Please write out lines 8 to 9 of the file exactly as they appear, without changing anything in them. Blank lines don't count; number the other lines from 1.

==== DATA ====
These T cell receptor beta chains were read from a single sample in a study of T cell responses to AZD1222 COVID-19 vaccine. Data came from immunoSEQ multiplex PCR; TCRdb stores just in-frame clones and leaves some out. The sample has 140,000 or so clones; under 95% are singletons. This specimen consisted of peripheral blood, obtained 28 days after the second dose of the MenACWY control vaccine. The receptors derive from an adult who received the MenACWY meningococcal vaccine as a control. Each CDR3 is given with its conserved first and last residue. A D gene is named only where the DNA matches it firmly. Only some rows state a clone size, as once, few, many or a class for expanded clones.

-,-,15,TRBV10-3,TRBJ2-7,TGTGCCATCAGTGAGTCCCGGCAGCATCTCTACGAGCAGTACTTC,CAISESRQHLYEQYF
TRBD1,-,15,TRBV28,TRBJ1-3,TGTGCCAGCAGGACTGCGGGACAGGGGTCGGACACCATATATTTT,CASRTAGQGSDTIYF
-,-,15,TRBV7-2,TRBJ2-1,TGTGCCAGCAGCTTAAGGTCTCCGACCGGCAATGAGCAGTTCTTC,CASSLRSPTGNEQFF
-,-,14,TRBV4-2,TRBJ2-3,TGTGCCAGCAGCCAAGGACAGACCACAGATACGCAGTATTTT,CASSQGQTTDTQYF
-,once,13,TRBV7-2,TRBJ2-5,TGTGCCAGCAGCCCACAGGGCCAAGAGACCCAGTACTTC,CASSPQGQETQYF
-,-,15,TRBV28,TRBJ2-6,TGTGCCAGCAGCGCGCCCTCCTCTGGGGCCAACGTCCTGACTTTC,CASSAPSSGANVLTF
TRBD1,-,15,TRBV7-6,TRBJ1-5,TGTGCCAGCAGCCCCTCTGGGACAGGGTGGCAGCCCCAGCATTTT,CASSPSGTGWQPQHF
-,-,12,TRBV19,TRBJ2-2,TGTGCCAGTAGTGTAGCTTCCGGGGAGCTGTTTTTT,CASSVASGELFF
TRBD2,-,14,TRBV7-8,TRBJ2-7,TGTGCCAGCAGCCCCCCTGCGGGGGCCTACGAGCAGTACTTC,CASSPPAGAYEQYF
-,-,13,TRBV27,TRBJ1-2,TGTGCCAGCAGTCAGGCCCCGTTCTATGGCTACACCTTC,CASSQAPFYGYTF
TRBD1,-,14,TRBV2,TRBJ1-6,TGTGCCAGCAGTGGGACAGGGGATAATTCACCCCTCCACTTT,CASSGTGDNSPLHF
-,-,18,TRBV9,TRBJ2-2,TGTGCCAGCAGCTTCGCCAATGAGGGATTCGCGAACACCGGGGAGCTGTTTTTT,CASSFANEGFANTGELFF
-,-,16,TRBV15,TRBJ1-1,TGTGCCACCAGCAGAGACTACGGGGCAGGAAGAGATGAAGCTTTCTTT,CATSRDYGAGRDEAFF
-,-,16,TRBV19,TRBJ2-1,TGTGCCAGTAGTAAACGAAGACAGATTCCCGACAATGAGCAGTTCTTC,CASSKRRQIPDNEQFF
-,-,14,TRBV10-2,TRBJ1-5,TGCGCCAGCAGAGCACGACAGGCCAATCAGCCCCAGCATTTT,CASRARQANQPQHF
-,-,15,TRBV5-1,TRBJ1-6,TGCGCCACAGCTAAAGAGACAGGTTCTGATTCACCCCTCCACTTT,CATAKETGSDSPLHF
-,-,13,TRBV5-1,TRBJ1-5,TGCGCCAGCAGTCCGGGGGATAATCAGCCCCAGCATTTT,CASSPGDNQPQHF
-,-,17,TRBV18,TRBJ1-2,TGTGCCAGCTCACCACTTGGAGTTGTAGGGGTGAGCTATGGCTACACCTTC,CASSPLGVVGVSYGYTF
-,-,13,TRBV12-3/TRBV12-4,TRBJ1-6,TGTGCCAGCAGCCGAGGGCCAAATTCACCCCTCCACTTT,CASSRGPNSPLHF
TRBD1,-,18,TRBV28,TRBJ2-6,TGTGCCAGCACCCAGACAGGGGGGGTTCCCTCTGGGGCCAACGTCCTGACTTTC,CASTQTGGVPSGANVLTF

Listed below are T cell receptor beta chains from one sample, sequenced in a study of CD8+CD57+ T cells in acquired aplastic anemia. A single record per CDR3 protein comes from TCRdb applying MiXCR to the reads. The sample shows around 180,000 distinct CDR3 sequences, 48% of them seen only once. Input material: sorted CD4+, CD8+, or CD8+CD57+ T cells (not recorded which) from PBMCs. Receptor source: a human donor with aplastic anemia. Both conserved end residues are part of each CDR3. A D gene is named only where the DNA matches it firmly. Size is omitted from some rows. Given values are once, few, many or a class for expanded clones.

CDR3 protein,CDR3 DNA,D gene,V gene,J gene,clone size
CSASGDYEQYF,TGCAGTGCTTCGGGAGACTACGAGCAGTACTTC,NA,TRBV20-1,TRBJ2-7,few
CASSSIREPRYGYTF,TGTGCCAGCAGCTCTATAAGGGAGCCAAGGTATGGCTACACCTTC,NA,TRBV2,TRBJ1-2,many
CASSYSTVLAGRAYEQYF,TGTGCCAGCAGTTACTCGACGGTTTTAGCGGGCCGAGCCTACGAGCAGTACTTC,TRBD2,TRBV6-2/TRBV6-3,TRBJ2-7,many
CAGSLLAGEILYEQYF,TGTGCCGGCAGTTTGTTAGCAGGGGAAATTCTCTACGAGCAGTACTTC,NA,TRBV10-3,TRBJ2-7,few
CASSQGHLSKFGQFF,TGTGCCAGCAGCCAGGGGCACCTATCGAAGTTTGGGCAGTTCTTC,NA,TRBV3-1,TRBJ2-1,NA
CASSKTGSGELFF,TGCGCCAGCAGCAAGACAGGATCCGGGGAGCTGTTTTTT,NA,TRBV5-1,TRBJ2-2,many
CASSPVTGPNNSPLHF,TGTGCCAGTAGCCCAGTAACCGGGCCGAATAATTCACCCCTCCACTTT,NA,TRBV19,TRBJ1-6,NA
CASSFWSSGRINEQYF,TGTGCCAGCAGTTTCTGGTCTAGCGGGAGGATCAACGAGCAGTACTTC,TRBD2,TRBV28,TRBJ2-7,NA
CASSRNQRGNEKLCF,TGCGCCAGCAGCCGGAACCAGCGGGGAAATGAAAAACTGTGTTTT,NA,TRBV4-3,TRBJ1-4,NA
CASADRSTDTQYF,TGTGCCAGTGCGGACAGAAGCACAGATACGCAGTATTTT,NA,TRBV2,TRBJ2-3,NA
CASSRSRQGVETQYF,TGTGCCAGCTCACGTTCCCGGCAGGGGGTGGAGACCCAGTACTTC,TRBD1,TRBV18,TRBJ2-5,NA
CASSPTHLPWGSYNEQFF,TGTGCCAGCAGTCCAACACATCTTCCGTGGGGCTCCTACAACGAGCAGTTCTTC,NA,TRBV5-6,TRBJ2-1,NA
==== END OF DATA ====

TRBD1,-,15,TRBV7-6,TRBJ1-5,TGTGCCAGCAGCCCCTCTGGGACAGGGTGGCAGCCCCAGCATTTT,CASSPSGTGWQPQHF
-,-,12,TRBV19,TRBJ2-2,TGTGCCAGTAGTGTAGCTTCCGGGGAGCTGTTTTTT,CASSVASGELFF